anne ditmeyerinterior designInteriorssneak peeks

sneak peek: philip newton

by anne

Canadian-born photographer Philip Newton traveled the world shooting fashion, portrait, travel, sport and personal photographs before opting to settle down in Seattle to raise three kids. When he found this house, it was slated to be torn down and replaced by a McMansion. Philip was able to save it, and after a nine-month reconstruction job and inspiration from photographs of Julius Shulman from the book Neutra: The Complete Works, it became more of a restoration than a renovation. The overall result is a home and style that reflects Philip’s childhood, drawing on influences of the 50s ranch-style house — open plans, huge picture windows, wood and art on the walls — and his love of traditional Japanese homes and Danish modern furnishing, or what his brother dubs the “Newton Museum.” Click here for more beautiful images by Philip of his home. Thanks, Philip! — Anne

Image above: The dining chairs (these were reupholstered with leather) and side board are from my family home, and the round Herman Miller table is more fun than the original square dining table. The lamp is Ikea, which casts a perfect circle of light on the table, and it reminds me of Japanese lanterns I had around growing up. I like the crazy proportion, and it reminds me of pieces I have seen in all the Ian Schrager hotels done by Philippe Starck, besides the fact that it was cheap and cheerful. The flooring is seagrass, which can take food and drink being spilled on it, comes in wide rolls and is relatively inexpensive.

Image above: This is my son’s room. I adore anything by Hans Wegner, and the desk is one of his. Reminds me of some of the Biedermeier or Shaker furniture that I also like. The posters came from the Tate Modern (his grandfather was a pilot); the clown piggy bank was mine as a child; the truck is from Haiti; the street sign from my teenage years growing up in Victoria . . . there seems to be a Newton Street in every town! The floors are new tile that replaced the original asbestos tile. They come in so many colors and textures and are durable and cheap. Using a buffing machine, you can get a glass-like finish on them that is bullet proof. The walls are painted with a linen white (Benjamin Moore), as is the rest of the house; the finishes vary based on the surface. The stool is from a generic unpainted furniture store.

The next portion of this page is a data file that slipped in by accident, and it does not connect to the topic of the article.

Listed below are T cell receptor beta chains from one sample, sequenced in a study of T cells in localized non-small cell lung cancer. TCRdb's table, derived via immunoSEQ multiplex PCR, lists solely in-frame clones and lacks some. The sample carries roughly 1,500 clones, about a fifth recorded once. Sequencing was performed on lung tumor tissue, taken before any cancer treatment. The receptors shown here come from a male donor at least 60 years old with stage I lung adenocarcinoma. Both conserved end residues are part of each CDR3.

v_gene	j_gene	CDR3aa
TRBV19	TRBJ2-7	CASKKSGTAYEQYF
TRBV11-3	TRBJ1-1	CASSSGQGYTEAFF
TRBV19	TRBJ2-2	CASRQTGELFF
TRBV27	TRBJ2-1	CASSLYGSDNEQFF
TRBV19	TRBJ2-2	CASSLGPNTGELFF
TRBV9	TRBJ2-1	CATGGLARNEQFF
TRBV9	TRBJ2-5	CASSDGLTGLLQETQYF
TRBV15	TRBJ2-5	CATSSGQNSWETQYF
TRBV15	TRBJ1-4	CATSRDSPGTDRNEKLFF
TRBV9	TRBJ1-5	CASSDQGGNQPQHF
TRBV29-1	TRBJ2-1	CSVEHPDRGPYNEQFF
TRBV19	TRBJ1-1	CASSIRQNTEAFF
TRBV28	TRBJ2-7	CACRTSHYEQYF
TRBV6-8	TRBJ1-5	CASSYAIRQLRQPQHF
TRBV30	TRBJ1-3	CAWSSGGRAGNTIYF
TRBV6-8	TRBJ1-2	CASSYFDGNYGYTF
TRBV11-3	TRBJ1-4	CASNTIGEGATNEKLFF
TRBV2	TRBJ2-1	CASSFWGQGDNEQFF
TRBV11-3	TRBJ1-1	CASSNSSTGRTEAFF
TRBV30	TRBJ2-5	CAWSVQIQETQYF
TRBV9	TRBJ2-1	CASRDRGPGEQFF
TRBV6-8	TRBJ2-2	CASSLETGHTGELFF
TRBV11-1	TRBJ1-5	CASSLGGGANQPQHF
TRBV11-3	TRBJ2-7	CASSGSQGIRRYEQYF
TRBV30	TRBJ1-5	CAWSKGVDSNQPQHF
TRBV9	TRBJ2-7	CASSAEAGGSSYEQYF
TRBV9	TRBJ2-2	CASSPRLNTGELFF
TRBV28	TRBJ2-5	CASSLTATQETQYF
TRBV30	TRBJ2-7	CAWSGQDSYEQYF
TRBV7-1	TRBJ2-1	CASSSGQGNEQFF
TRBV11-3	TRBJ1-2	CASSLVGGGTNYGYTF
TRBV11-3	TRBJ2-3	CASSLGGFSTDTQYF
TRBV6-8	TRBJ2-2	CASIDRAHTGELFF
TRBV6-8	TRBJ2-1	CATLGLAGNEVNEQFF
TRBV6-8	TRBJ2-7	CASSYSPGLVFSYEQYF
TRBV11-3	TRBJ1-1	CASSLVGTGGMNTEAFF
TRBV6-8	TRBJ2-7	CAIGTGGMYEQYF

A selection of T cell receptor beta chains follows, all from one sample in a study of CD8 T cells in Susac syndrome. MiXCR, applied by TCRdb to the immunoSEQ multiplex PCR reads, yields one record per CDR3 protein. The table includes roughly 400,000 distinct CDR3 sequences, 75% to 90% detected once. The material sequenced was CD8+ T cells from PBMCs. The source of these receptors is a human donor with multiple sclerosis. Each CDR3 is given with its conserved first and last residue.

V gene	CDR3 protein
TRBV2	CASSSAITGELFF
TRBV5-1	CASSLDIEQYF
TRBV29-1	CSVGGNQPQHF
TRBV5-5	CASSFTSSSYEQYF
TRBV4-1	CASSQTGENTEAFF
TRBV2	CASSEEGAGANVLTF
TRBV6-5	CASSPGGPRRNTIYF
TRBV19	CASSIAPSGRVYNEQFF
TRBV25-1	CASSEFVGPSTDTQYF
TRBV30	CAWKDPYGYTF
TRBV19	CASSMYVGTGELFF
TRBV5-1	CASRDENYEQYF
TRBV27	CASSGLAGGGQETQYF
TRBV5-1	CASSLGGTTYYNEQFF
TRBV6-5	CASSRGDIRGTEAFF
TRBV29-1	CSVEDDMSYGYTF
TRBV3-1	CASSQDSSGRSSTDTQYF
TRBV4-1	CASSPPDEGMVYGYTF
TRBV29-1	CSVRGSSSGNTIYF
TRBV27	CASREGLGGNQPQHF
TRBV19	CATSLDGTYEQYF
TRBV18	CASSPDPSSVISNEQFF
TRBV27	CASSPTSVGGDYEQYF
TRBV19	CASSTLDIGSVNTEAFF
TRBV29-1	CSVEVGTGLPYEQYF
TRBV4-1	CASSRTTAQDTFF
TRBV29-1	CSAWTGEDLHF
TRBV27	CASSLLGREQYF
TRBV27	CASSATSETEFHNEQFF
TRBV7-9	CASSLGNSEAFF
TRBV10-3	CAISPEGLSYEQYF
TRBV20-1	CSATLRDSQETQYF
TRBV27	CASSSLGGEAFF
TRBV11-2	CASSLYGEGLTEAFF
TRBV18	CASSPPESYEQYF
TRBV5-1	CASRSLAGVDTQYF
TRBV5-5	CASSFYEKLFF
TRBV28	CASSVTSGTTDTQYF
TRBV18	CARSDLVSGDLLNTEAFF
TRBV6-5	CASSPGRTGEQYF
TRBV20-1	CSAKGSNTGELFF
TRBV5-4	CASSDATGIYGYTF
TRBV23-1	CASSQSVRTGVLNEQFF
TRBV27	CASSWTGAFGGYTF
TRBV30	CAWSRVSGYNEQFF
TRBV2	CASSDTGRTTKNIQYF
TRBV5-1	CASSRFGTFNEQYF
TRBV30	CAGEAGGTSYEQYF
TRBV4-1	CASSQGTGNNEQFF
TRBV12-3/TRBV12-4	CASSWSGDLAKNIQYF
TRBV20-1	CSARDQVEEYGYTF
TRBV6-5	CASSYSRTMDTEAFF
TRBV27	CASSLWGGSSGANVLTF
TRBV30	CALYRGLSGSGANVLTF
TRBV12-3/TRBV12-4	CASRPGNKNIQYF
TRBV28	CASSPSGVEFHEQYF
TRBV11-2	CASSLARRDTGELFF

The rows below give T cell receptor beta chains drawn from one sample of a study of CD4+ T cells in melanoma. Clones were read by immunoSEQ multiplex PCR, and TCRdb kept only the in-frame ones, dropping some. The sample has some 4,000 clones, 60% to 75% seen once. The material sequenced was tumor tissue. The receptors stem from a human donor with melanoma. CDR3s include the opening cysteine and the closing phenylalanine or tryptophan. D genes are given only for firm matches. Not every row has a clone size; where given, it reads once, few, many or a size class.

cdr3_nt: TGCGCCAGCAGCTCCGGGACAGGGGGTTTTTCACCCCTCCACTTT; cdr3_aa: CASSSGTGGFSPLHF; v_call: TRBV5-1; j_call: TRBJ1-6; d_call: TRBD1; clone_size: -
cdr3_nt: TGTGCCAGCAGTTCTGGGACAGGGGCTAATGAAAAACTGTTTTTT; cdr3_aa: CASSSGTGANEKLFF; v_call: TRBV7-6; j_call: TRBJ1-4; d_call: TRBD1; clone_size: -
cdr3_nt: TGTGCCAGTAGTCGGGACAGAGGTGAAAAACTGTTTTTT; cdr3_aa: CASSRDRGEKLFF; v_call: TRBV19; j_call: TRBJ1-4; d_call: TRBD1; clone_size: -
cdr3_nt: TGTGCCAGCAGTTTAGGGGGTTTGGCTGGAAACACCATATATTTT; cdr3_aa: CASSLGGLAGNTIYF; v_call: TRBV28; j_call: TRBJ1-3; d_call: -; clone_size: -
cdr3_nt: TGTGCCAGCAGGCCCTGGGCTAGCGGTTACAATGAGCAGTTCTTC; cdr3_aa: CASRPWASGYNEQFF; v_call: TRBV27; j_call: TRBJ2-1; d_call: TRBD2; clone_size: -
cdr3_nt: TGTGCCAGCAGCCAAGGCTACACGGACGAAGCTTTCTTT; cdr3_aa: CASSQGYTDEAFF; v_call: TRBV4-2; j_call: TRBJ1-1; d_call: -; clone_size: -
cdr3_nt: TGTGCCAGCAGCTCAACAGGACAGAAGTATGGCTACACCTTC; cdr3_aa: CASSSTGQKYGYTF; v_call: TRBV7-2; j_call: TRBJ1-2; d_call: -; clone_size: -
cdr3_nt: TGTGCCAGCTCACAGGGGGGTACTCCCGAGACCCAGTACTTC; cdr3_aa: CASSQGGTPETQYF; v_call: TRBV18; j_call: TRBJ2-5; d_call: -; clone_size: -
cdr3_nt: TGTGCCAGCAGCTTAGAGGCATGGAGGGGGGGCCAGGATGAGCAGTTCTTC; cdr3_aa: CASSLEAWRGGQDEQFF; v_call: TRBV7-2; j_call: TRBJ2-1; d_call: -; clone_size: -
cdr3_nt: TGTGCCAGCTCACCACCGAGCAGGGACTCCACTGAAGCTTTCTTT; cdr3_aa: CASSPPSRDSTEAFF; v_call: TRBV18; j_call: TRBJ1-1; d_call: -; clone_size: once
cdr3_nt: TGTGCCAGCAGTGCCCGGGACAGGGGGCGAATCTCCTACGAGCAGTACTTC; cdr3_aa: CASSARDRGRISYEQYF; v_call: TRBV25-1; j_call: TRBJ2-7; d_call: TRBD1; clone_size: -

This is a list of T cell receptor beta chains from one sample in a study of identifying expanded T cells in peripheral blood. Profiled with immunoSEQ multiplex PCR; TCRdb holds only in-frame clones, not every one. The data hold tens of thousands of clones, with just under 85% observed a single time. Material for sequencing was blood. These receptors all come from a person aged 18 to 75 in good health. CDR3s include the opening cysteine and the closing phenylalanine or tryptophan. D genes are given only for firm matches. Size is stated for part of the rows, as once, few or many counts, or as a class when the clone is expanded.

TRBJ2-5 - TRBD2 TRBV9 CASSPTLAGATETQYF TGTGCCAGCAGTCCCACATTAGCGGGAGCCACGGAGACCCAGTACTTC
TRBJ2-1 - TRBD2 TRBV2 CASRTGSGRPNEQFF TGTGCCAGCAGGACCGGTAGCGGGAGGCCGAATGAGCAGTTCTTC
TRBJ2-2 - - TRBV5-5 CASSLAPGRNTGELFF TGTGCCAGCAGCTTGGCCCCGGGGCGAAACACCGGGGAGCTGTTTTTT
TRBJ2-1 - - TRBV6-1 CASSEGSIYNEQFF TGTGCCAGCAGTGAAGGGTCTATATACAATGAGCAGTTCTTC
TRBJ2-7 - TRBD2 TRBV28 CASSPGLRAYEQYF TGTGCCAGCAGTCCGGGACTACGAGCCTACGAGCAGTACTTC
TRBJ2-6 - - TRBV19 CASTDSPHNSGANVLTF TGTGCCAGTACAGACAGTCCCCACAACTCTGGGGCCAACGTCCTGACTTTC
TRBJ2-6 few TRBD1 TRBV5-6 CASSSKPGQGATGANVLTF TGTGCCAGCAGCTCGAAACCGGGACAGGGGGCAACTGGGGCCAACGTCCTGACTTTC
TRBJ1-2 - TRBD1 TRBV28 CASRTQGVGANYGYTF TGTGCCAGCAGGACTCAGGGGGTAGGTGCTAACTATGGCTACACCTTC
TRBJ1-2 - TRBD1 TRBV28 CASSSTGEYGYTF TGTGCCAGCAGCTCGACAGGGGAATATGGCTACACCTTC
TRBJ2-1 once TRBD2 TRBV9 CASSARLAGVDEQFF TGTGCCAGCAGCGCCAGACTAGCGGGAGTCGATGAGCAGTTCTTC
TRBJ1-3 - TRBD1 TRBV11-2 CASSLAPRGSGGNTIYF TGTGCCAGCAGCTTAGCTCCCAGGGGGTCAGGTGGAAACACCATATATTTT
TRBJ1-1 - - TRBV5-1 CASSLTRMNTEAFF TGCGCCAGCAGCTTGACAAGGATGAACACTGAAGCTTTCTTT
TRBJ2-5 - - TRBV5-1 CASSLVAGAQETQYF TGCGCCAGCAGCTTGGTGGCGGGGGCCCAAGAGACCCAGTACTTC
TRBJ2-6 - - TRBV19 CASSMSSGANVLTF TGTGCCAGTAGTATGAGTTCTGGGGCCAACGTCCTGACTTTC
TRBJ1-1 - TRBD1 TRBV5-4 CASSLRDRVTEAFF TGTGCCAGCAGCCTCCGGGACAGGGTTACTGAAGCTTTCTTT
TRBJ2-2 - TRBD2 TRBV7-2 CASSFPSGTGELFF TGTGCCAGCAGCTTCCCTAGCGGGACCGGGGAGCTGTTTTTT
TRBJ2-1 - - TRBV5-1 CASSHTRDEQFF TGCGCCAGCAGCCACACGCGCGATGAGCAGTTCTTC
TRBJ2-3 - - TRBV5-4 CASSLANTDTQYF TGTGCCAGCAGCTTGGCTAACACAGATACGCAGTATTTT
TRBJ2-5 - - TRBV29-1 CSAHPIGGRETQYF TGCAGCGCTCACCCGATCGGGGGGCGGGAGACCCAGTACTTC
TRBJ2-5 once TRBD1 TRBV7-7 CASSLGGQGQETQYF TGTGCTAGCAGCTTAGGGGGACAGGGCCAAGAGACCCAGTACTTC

CLICK HERE for more of Philip’s home in the Pacific Northwest!

Image above: It is worth noting that all of the wood you see in this picture had been painted by the original owners. All of the wood in the entire house was painted to brighten it up! At great expense, it was all stripped to return to the original condition. The paintings came from my mother’s collection and are all by a Victoria painter from the 60s who both my mother and grandmother knew, named Herbert Siebner. I grew up in houses that were hung with his art. The bookshelves, and many other vintage pieces, came from an interiors store on Capitol Hill called Standard Home that Laura Michalek used to have here in Seattle. She has a fantastic eye for both name and generic furnishings and art. She was a great inspiration and source for me when putting together the house. All of the other odds and ends came from my uncle who was a potter in Vancouver and my grandfather who was a wood worker.